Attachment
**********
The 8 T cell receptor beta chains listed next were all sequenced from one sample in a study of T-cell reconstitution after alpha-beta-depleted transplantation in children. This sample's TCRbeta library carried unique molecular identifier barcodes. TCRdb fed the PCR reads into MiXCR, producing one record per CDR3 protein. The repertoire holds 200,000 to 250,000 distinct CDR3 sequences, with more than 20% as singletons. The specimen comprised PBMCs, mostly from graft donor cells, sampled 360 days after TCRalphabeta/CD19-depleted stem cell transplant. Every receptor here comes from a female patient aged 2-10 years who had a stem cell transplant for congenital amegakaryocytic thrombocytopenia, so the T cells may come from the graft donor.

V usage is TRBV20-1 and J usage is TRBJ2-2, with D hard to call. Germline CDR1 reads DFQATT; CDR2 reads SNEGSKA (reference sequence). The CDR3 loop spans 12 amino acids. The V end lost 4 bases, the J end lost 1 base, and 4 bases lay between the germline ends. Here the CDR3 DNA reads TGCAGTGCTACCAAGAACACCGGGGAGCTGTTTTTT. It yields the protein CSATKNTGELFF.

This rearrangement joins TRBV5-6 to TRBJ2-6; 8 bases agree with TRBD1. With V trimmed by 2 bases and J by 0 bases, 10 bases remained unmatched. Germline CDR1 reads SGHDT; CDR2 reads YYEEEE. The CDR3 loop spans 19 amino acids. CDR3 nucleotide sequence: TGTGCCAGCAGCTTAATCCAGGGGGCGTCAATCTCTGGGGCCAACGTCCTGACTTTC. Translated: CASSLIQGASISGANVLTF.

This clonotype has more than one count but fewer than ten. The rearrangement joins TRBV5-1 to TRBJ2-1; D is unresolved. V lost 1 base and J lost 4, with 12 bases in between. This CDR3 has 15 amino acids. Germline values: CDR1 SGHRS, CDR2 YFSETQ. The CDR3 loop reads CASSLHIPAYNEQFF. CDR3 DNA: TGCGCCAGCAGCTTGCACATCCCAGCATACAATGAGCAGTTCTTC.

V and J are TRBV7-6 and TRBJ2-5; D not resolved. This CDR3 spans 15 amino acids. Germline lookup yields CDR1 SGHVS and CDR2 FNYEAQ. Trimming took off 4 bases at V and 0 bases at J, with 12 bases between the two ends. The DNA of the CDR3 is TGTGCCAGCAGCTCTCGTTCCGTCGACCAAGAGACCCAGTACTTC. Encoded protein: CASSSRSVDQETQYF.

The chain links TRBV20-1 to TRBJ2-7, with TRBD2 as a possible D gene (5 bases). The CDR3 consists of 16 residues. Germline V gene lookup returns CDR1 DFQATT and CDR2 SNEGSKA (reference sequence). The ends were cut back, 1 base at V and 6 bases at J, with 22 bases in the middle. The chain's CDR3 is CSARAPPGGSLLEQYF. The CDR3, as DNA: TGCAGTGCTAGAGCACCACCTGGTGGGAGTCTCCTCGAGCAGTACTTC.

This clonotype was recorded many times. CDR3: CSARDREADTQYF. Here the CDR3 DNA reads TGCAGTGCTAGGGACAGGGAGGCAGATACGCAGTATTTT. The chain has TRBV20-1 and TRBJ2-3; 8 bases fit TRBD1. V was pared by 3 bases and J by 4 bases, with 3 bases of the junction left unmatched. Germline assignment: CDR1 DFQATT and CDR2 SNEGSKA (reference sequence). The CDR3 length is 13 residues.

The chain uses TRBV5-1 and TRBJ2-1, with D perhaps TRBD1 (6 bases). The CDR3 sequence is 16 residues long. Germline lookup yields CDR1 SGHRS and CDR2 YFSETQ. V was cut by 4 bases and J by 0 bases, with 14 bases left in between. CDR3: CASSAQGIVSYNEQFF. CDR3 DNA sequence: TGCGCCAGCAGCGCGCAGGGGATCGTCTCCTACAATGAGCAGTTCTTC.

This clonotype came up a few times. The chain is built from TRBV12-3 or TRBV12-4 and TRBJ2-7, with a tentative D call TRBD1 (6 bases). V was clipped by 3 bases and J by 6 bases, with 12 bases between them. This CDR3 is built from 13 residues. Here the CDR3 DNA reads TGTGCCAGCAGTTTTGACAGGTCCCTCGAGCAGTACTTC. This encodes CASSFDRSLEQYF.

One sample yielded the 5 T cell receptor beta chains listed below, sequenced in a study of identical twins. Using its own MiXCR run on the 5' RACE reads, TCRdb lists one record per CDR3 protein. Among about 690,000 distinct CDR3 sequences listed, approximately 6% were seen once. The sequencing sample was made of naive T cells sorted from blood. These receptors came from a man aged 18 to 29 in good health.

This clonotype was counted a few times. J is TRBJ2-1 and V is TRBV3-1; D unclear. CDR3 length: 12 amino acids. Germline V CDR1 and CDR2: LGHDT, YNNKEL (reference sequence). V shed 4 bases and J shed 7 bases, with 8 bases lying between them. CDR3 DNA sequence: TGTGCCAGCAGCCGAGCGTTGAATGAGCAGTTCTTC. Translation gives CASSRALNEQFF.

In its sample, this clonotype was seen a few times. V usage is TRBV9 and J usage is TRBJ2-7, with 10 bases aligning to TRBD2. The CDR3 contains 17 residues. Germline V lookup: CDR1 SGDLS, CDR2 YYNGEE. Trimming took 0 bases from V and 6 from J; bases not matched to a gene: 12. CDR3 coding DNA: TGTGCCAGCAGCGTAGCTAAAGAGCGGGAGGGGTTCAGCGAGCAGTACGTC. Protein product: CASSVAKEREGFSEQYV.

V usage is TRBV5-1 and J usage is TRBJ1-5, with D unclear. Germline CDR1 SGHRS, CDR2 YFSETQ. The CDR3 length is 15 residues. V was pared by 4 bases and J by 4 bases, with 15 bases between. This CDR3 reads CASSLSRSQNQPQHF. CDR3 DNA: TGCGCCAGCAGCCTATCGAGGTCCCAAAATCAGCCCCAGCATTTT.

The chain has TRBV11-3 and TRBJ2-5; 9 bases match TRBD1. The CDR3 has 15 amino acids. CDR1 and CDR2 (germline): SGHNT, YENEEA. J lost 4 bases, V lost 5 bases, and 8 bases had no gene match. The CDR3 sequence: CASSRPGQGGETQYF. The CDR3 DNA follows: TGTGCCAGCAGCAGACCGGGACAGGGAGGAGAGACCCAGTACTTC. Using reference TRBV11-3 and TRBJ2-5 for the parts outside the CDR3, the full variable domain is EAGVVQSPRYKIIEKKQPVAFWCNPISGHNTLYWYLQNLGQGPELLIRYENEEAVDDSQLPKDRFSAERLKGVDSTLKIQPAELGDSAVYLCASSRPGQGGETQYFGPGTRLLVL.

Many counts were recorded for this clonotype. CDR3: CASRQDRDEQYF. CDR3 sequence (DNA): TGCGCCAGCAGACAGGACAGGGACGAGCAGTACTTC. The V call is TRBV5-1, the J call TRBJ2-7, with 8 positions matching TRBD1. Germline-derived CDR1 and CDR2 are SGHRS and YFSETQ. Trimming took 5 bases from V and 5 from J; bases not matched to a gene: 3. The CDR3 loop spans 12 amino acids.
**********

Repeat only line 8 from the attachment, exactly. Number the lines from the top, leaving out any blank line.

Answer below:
The chain uses TRBV5-1 and TRBJ2-1, with D perhaps TRBD1 (6 bases). The CDR3 sequence is 16 residues long. Germline lookup yields CDR1 SGHRS and CDR2 YFSETQ. V was cut by 4 bases and J by 0 bases, with 14 bases left in between. CDR3: CASSAQGIVSYNEQFF. CDR3 DNA sequence: TGCGCCAGCAGCGCGCAGGGGATCGTCTCCTACAATGAGCAGTTCTTC.